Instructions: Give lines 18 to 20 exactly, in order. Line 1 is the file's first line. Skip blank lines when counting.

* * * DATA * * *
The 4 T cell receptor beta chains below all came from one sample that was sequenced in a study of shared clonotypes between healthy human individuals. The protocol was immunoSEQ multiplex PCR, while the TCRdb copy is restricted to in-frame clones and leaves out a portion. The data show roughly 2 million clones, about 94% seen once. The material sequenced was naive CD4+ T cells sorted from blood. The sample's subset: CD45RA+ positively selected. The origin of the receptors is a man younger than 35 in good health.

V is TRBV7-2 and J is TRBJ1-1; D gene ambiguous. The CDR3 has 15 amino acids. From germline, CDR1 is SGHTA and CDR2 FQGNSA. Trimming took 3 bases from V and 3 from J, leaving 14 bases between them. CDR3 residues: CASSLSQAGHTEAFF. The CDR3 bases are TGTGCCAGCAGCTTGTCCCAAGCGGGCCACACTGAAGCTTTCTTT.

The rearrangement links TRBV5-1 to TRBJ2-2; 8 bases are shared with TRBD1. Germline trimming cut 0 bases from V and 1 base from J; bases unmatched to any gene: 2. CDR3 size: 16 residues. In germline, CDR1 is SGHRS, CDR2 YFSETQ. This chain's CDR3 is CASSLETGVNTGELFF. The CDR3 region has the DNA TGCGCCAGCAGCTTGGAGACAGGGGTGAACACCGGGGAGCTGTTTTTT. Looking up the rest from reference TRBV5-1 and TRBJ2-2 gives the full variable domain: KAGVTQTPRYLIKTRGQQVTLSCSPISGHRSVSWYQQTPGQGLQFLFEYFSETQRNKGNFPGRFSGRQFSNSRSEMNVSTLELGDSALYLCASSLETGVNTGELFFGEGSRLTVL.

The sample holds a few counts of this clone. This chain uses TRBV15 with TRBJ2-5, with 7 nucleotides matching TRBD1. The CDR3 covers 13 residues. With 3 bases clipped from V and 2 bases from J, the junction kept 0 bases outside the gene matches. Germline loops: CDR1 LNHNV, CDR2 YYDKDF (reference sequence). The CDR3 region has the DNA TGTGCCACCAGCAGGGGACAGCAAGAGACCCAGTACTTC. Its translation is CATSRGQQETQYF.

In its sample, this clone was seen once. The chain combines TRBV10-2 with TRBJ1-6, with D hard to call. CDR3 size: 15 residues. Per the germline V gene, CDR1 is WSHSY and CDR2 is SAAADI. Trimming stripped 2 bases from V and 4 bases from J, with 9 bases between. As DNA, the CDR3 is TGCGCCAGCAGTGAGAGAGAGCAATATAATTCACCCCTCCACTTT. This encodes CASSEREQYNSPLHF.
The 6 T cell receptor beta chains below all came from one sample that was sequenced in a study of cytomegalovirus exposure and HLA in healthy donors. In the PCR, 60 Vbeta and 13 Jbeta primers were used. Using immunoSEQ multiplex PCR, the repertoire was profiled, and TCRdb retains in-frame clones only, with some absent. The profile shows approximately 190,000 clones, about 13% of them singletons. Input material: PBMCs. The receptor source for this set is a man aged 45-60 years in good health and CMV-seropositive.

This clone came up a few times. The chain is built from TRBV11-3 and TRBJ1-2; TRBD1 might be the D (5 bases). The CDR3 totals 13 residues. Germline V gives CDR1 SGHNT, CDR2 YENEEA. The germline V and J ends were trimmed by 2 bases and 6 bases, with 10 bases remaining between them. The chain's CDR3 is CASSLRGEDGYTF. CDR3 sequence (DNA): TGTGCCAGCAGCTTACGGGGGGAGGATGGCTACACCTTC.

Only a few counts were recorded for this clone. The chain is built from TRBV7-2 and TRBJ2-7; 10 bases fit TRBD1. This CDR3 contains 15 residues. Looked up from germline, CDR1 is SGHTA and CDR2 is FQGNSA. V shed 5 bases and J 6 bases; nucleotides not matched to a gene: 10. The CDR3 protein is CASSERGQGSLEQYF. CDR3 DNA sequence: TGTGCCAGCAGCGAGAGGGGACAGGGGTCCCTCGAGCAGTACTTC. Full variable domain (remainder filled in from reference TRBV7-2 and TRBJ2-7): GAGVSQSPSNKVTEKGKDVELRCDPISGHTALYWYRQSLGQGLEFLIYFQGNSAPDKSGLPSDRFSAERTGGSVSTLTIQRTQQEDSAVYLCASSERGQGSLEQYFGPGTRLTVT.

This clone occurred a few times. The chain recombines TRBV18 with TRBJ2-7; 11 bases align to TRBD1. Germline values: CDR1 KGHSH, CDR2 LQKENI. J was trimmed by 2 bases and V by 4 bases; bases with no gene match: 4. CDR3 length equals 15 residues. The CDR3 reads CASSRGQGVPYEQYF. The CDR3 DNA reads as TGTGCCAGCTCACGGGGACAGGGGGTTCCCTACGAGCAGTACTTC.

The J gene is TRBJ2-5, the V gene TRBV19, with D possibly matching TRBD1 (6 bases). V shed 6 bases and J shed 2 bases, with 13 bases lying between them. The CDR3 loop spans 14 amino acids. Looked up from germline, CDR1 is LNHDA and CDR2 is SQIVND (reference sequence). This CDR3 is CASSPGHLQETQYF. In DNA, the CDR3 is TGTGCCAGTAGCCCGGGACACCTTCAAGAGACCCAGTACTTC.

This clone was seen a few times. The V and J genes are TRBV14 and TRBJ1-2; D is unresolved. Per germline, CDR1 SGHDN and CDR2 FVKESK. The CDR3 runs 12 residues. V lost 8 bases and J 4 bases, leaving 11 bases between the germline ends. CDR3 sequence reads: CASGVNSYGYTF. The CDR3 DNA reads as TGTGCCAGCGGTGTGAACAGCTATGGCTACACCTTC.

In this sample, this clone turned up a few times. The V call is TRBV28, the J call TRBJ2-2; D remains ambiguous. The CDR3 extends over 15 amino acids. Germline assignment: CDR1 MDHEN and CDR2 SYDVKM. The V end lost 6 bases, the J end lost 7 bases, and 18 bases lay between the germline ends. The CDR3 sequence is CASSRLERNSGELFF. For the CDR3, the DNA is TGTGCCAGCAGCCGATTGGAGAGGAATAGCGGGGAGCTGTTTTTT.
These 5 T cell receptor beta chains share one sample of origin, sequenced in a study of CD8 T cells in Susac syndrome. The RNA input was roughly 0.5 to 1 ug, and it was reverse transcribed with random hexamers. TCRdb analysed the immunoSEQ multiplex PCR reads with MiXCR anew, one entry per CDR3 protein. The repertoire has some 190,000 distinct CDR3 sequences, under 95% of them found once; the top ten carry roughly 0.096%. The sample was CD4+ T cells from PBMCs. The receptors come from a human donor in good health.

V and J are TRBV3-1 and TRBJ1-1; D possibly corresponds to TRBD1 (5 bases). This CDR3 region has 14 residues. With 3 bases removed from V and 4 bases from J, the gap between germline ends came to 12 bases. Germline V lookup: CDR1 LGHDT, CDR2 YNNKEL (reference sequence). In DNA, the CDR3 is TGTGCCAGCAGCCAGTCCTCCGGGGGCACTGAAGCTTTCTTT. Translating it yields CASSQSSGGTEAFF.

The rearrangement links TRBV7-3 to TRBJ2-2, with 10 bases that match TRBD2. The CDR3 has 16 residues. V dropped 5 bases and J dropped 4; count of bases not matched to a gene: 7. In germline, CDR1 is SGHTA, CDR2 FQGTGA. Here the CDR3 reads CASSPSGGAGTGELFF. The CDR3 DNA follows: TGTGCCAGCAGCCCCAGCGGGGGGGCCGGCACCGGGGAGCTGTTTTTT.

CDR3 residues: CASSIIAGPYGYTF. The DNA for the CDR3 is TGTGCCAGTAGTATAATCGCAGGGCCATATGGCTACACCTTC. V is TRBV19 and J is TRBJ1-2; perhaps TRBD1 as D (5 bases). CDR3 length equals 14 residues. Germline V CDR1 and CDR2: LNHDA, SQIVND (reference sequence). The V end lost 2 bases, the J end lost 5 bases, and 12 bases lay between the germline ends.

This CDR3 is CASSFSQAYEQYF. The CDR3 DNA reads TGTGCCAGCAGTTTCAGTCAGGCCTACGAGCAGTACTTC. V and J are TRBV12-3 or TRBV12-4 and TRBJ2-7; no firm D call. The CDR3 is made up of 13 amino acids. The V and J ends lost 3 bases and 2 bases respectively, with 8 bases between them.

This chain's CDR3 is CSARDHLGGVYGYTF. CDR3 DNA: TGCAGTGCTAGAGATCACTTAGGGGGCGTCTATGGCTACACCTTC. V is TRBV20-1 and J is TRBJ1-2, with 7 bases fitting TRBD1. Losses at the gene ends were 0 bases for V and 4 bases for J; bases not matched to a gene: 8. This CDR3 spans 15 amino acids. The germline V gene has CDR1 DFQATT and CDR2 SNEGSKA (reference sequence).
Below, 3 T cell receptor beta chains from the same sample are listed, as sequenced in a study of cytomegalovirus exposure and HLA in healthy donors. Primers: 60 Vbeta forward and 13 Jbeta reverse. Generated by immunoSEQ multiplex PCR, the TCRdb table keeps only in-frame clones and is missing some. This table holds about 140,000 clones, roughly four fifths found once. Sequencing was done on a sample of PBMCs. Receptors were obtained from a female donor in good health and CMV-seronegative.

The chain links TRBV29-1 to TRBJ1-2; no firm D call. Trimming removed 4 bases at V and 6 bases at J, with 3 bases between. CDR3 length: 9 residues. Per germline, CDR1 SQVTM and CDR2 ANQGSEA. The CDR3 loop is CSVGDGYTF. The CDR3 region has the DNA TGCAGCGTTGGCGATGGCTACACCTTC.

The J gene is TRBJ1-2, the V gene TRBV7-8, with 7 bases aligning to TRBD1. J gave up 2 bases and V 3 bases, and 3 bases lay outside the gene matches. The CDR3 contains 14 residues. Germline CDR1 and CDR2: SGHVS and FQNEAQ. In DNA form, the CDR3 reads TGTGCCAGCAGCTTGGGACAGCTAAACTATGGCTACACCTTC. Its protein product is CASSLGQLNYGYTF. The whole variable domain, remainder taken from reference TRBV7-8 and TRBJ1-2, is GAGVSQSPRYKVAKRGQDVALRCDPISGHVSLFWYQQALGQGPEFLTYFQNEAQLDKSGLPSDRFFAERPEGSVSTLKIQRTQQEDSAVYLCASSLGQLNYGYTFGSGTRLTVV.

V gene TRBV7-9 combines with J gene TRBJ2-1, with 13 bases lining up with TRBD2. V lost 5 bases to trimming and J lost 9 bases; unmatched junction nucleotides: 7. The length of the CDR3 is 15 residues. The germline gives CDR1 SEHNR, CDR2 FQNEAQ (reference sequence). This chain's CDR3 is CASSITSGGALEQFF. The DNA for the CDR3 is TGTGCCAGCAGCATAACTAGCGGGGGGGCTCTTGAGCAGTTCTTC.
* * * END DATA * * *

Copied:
This chain's CDR3 is CSARDHLGGVYGYTF. CDR3 DNA: TGCAGTGCTAGAGATCACTTAGGGGGCGTCTATGGCTACACCTTC. V is TRBV20-1 and J is TRBJ1-2, with 7 bases fitting TRBD1. Losses at the gene ends were 0 bases for V and 4 bases for J; bases not matched to a gene: 8. This CDR3 spans 15 amino acids. The germline V gene has CDR1 DFQATT and CDR2 SNEGSKA (reference sequence).
Below, 3 T cell receptor beta chains from the same sample are listed, as sequenced in a study of cytomegalovirus exposure and HLA in healthy donors. Primers: 60 Vbeta forward and 13 Jbeta reverse. Generated by immunoSEQ multiplex PCR, the TCRdb table keeps only in-frame clones and is missing some. This table holds about 140,000 clones, roughly four fifths found once. Sequencing was done on a sample of PBMCs. Receptors were obtained from a female donor in good health and CMV-seronegative.

The chain links TRBV29-1 to TRBJ1-2; no firm D call. Trimming removed 4 bases at V and 6 bases at J, with 3 bases between. CDR3 length: 9 residues. Per germline, CDR1 SQVTM and CDR2 ANQGSEA. The CDR3 loop is CSVGDGYTF. The CDR3 region has the DNA TGCAGCGTTGGCGATGGCTACACCTTC.